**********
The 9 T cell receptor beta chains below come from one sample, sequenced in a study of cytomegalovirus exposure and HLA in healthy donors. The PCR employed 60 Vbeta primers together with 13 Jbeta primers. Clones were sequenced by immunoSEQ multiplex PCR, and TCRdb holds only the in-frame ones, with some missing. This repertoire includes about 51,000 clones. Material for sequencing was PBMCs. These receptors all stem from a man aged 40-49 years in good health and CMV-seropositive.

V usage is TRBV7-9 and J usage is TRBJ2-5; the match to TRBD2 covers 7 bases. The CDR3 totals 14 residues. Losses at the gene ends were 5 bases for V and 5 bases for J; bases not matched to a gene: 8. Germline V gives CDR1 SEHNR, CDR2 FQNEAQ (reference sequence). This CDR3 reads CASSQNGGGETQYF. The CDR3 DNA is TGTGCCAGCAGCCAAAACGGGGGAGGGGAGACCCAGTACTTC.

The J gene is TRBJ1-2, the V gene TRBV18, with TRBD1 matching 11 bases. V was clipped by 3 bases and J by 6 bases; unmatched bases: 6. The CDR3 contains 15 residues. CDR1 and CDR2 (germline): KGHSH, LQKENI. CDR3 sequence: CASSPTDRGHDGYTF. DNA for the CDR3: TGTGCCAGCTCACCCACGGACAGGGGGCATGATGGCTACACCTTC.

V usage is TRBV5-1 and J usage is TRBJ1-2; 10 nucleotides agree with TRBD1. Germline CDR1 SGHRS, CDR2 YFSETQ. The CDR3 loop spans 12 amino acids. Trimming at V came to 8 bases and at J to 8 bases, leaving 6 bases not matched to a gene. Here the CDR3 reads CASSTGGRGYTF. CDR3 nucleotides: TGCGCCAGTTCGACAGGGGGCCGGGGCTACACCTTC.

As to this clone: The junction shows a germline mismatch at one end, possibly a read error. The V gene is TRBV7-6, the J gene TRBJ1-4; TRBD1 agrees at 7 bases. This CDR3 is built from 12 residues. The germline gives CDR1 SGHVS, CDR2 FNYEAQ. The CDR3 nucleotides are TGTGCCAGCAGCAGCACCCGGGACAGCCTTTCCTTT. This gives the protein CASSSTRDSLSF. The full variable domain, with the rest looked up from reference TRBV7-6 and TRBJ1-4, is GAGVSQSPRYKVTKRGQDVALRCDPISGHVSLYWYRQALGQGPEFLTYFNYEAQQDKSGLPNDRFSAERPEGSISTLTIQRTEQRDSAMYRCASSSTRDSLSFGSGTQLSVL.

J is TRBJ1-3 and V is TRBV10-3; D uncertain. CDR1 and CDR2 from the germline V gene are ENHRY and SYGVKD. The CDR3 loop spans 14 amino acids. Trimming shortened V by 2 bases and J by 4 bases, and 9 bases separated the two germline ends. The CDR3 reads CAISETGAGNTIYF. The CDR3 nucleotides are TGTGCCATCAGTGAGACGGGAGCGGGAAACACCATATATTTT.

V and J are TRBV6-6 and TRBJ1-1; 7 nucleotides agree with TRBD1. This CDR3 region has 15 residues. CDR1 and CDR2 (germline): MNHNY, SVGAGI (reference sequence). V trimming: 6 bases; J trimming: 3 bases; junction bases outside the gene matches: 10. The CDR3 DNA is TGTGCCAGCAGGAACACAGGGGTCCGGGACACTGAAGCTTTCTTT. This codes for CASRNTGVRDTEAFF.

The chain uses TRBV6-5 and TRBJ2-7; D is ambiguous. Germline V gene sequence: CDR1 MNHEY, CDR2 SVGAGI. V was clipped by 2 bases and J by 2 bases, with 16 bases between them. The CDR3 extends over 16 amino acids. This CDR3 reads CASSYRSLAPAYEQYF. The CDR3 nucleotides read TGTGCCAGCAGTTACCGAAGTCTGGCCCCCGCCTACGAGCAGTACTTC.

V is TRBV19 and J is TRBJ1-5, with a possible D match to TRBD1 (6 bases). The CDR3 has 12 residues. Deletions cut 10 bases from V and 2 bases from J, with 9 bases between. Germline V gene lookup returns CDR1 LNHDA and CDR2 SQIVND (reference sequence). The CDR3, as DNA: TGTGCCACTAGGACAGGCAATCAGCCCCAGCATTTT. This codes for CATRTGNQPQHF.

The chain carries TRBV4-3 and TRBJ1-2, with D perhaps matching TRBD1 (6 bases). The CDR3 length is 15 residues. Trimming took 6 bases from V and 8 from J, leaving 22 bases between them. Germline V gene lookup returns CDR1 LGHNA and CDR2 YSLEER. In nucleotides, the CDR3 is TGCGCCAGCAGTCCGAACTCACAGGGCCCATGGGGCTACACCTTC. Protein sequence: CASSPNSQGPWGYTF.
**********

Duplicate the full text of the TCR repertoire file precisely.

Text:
The 9 T cell receptor beta chains below come from one sample, sequenced in a study of cytomegalovirus exposure and HLA in healthy donors. The PCR employed 60 Vbeta primers together with 13 Jbeta primers. Clones were sequenced by immunoSEQ multiplex PCR, and TCRdb holds only the in-frame ones, with some missing. This repertoire includes about 51,000 clones. Material for sequencing was PBMCs. These receptors all stem from a man aged 40-49 years in good health and CMV-seropositive.

V usage is TRBV7-9 and J usage is TRBJ2-5; the match to TRBD2 covers 7 bases. The CDR3 totals 14 residues. Losses at the gene ends were 5 bases for V and 5 bases for J; bases not matched to a gene: 8. Germline V gives CDR1 SEHNR, CDR2 FQNEAQ (reference sequence). This CDR3 reads CASSQNGGGETQYF. The CDR3 DNA is TGTGCCAGCAGCCAAAACGGGGGAGGGGAGACCCAGTACTTC.

The J gene is TRBJ1-2, the V gene TRBV18, with TRBD1 matching 11 bases. V was clipped by 3 bases and J by 6 bases; unmatched bases: 6. The CDR3 contains 15 residues. CDR1 and CDR2 (germline): KGHSH, LQKENI. CDR3 sequence: CASSPTDRGHDGYTF. DNA for the CDR3: TGTGCCAGCTCACCCACGGACAGGGGGCATGATGGCTACACCTTC.

V usage is TRBV5-1 and J usage is TRBJ1-2; 10 nucleotides agree with TRBD1. Germline CDR1 SGHRS, CDR2 YFSETQ. The CDR3 loop spans 12 amino acids. Trimming at V came to 8 bases and at J to 8 bases, leaving 6 bases not matched to a gene. Here the CDR3 reads CASSTGGRGYTF. CDR3 nucleotides: TGCGCCAGTTCGACAGGGGGCCGGGGCTACACCTTC.

As to this clone: The junction shows a germline mismatch at one end, possibly a read error. The V gene is TRBV7-6, the J gene TRBJ1-4; TRBD1 agrees at 7 bases. This CDR3 is built from 12 residues. The germline gives CDR1 SGHVS, CDR2 FNYEAQ. The CDR3 nucleotides are TGTGCCAGCAGCAGCACCCGGGACAGCCTTTCCTTT. This gives the protein CASSSTRDSLSF. The full variable domain, with the rest looked up from reference TRBV7-6 and TRBJ1-4, is GAGVSQSPRYKVTKRGQDVALRCDPISGHVSLYWYRQALGQGPEFLTYFNYEAQQDKSGLPNDRFSAERPEGSISTLTIQRTEQRDSAMYRCASSSTRDSLSFGSGTQLSVL.

J is TRBJ1-3 and V is TRBV10-3; D uncertain. CDR1 and CDR2 from the germline V gene are ENHRY and SYGVKD. The CDR3 loop spans 14 amino acids. Trimming shortened V by 2 bases and J by 4 bases, and 9 bases separated the two germline ends. The CDR3 reads CAISETGAGNTIYF. The CDR3 nucleotides are TGTGCCATCAGTGAGACGGGAGCGGGAAACACCATATATTTT.

V and J are TRBV6-6 and TRBJ1-1; 7 nucleotides agree with TRBD1. This CDR3 region has 15 residues. CDR1 and CDR2 (germline): MNHNY, SVGAGI (reference sequence). V trimming: 6 bases; J trimming: 3 bases; junction bases outside the gene matches: 10. The CDR3 DNA is TGTGCCAGCAGGAACACAGGGGTCCGGGACACTGAAGCTTTCTTT. This codes for CASRNTGVRDTEAFF.

The chain uses TRBV6-5 and TRBJ2-7; D is ambiguous. Germline V gene sequence: CDR1 MNHEY, CDR2 SVGAGI. V was clipped by 2 bases and J by 2 bases, with 16 bases between them. The CDR3 extends over 16 amino acids. This CDR3 reads CASSYRSLAPAYEQYF. The CDR3 nucleotides read TGTGCCAGCAGTTACCGAAGTCTGGCCCCCGCCTACGAGCAGTACTTC.

V is TRBV19 and J is TRBJ1-5, with a possible D match to TRBD1 (6 bases). The CDR3 has 12 residues. Deletions cut 10 bases from V and 2 bases from J, with 9 bases between. Germline V gene lookup returns CDR1 LNHDA and CDR2 SQIVND (reference sequence). The CDR3, as DNA: TGTGCCACTAGGACAGGCAATCAGCCCCAGCATTTT. This codes for CATRTGNQPQHF.

The chain carries TRBV4-3 and TRBJ1-2, with D perhaps matching TRBD1 (6 bases). The CDR3 length is 15 residues. Trimming took 6 bases from V and 8 from J, leaving 22 bases between them. Germline V gene lookup returns CDR1 LGHNA and CDR2 YSLEER. In nucleotides, the CDR3 is TGCGCCAGCAGTCCGAACTCACAGGGCCCATGGGGCTACACCTTC. Protein sequence: CASSPNSQGPWGYTF.